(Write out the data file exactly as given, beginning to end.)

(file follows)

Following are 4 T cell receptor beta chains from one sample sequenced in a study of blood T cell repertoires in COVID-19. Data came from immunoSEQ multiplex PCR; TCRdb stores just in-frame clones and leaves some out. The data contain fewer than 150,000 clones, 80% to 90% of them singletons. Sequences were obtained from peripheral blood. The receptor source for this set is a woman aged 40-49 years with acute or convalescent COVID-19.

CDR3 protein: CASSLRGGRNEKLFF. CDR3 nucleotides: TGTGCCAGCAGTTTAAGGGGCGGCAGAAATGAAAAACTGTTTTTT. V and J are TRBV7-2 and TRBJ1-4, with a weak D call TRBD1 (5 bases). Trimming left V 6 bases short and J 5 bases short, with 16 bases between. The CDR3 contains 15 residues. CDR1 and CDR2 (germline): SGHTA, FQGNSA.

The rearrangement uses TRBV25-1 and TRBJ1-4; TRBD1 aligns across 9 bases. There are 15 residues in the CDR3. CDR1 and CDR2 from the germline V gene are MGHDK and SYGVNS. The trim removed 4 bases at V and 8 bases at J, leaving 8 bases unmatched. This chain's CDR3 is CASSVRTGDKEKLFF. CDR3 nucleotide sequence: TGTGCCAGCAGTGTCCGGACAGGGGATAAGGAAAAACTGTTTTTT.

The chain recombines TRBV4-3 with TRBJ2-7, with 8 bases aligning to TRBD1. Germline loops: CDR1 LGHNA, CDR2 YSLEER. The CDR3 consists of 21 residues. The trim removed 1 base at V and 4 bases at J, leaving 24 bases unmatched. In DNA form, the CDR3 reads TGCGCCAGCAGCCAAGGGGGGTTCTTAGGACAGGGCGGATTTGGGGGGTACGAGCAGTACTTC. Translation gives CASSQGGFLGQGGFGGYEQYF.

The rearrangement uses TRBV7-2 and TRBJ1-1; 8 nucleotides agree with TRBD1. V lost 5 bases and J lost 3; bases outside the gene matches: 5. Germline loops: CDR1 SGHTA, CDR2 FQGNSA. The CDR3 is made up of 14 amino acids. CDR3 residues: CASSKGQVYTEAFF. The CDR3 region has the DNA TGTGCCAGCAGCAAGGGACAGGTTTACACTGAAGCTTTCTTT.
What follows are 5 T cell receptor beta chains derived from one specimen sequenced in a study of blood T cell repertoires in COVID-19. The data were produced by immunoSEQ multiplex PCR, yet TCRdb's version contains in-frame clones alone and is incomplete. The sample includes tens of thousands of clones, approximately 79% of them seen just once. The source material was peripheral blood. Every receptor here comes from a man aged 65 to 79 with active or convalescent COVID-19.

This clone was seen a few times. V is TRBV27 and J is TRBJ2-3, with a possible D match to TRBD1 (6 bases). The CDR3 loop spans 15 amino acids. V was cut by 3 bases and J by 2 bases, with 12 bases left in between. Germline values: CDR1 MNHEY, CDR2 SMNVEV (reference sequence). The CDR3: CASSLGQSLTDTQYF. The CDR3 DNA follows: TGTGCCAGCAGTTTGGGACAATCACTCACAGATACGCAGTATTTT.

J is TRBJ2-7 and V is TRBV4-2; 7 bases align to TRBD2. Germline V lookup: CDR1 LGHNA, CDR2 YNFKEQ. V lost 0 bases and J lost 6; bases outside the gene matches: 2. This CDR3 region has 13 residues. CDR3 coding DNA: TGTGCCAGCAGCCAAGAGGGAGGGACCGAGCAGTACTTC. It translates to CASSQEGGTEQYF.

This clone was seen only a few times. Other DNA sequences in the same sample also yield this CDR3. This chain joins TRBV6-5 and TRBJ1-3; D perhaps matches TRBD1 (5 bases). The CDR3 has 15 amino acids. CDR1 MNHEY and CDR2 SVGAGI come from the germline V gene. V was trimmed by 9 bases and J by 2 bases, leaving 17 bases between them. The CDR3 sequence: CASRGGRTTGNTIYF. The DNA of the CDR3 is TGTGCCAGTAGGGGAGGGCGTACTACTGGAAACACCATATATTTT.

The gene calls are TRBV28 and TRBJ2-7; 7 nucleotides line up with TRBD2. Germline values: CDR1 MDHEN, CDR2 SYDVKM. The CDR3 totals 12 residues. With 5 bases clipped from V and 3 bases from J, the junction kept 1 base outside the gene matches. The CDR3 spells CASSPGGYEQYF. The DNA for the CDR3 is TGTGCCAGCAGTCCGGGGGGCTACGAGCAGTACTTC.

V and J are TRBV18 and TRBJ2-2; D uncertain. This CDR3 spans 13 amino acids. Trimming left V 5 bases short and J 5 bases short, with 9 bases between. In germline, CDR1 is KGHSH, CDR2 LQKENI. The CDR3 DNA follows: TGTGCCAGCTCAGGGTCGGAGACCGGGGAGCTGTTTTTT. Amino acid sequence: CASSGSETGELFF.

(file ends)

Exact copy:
Following are 4 T cell receptor beta chains from one sample sequenced in a study of blood T cell repertoires in COVID-19. Data came from immunoSEQ multiplex PCR; TCRdb stores just in-frame clones and leaves some out. The data contain fewer than 150,000 clones, 80% to 90% of them singletons. Sequences were obtained from peripheral blood. The receptor source for this set is a woman aged 40-49 years with acute or convalescent COVID-19.

CDR3 protein: CASSLRGGRNEKLFF. CDR3 nucleotides: TGTGCCAGCAGTTTAAGGGGCGGCAGAAATGAAAAACTGTTTTTT. V and J are TRBV7-2 and TRBJ1-4, with a weak D call TRBD1 (5 bases). Trimming left V 6 bases short and J 5 bases short, with 16 bases between. The CDR3 contains 15 residues. CDR1 and CDR2 (germline): SGHTA, FQGNSA.

The rearrangement uses TRBV25-1 and TRBJ1-4; TRBD1 aligns across 9 bases. There are 15 residues in the CDR3. CDR1 and CDR2 from the germline V gene are MGHDK and SYGVNS. The trim removed 4 bases at V and 8 bases at J, leaving 8 bases unmatched. This chain's CDR3 is CASSVRTGDKEKLFF. CDR3 nucleotide sequence: TGTGCCAGCAGTGTCCGGACAGGGGATAAGGAAAAACTGTTTTTT.

The chain recombines TRBV4-3 with TRBJ2-7, with 8 bases aligning to TRBD1. Germline loops: CDR1 LGHNA, CDR2 YSLEER. The CDR3 consists of 21 residues. The trim removed 1 base at V and 4 bases at J, leaving 24 bases unmatched. In DNA form, the CDR3 reads TGCGCCAGCAGCCAAGGGGGGTTCTTAGGACAGGGCGGATTTGGGGGGTACGAGCAGTACTTC. Translation gives CASSQGGFLGQGGFGGYEQYF.

The rearrangement uses TRBV7-2 and TRBJ1-1; 8 nucleotides agree with TRBD1. V lost 5 bases and J lost 3; bases outside the gene matches: 5. Germline loops: CDR1 SGHTA, CDR2 FQGNSA. The CDR3 is made up of 14 amino acids. CDR3 residues: CASSKGQVYTEAFF. The CDR3 region has the DNA TGTGCCAGCAGCAAGGGACAGGTTTACACTGAAGCTTTCTTT.
What follows are 5 T cell receptor beta chains derived from one specimen sequenced in a study of blood T cell repertoires in COVID-19. The data were produced by immunoSEQ multiplex PCR, yet TCRdb's version contains in-frame clones alone and is incomplete. The sample includes tens of thousands of clones, approximately 79% of them seen just once. The source material was peripheral blood. Every receptor here comes from a man aged 65 to 79 with active or convalescent COVID-19.

This clone was seen a few times. V is TRBV27 and J is TRBJ2-3, with a possible D match to TRBD1 (6 bases). The CDR3 loop spans 15 amino acids. V was cut by 3 bases and J by 2 bases, with 12 bases left in between. Germline values: CDR1 MNHEY, CDR2 SMNVEV (reference sequence). The CDR3: CASSLGQSLTDTQYF. The CDR3 DNA follows: TGTGCCAGCAGTTTGGGACAATCACTCACAGATACGCAGTATTTT.

J is TRBJ2-7 and V is TRBV4-2; 7 bases align to TRBD2. Germline V lookup: CDR1 LGHNA, CDR2 YNFKEQ. V lost 0 bases and J lost 6; bases outside the gene matches: 2. This CDR3 region has 13 residues. CDR3 coding DNA: TGTGCCAGCAGCCAAGAGGGAGGGACCGAGCAGTACTTC. It translates to CASSQEGGTEQYF.

This clone was seen only a few times. Other DNA sequences in the same sample also yield this CDR3. This chain joins TRBV6-5 and TRBJ1-3; D perhaps matches TRBD1 (5 bases). The CDR3 has 15 amino acids. CDR1 MNHEY and CDR2 SVGAGI come from the germline V gene. V was trimmed by 9 bases and J by 2 bases, leaving 17 bases between them. The CDR3 sequence: CASRGGRTTGNTIYF. The DNA of the CDR3 is TGTGCCAGTAGGGGAGGGCGTACTACTGGAAACACCATATATTTT.

The gene calls are TRBV28 and TRBJ2-7; 7 nucleotides line up with TRBD2. Germline values: CDR1 MDHEN, CDR2 SYDVKM. The CDR3 totals 12 residues. With 5 bases clipped from V and 3 bases from J, the junction kept 1 base outside the gene matches. The CDR3 spells CASSPGGYEQYF. The DNA for the CDR3 is TGTGCCAGCAGTCCGGGGGGCTACGAGCAGTACTTC.

V and J are TRBV18 and TRBJ2-2; D uncertain. This CDR3 spans 13 amino acids. Trimming left V 5 bases short and J 5 bases short, with 9 bases between. In germline, CDR1 is KGHSH, CDR2 LQKENI. The CDR3 DNA follows: TGTGCCAGCTCAGGGTCGGAGACCGGGGAGCTGTTTTTT. Amino acid sequence: CASSGSETGELFF.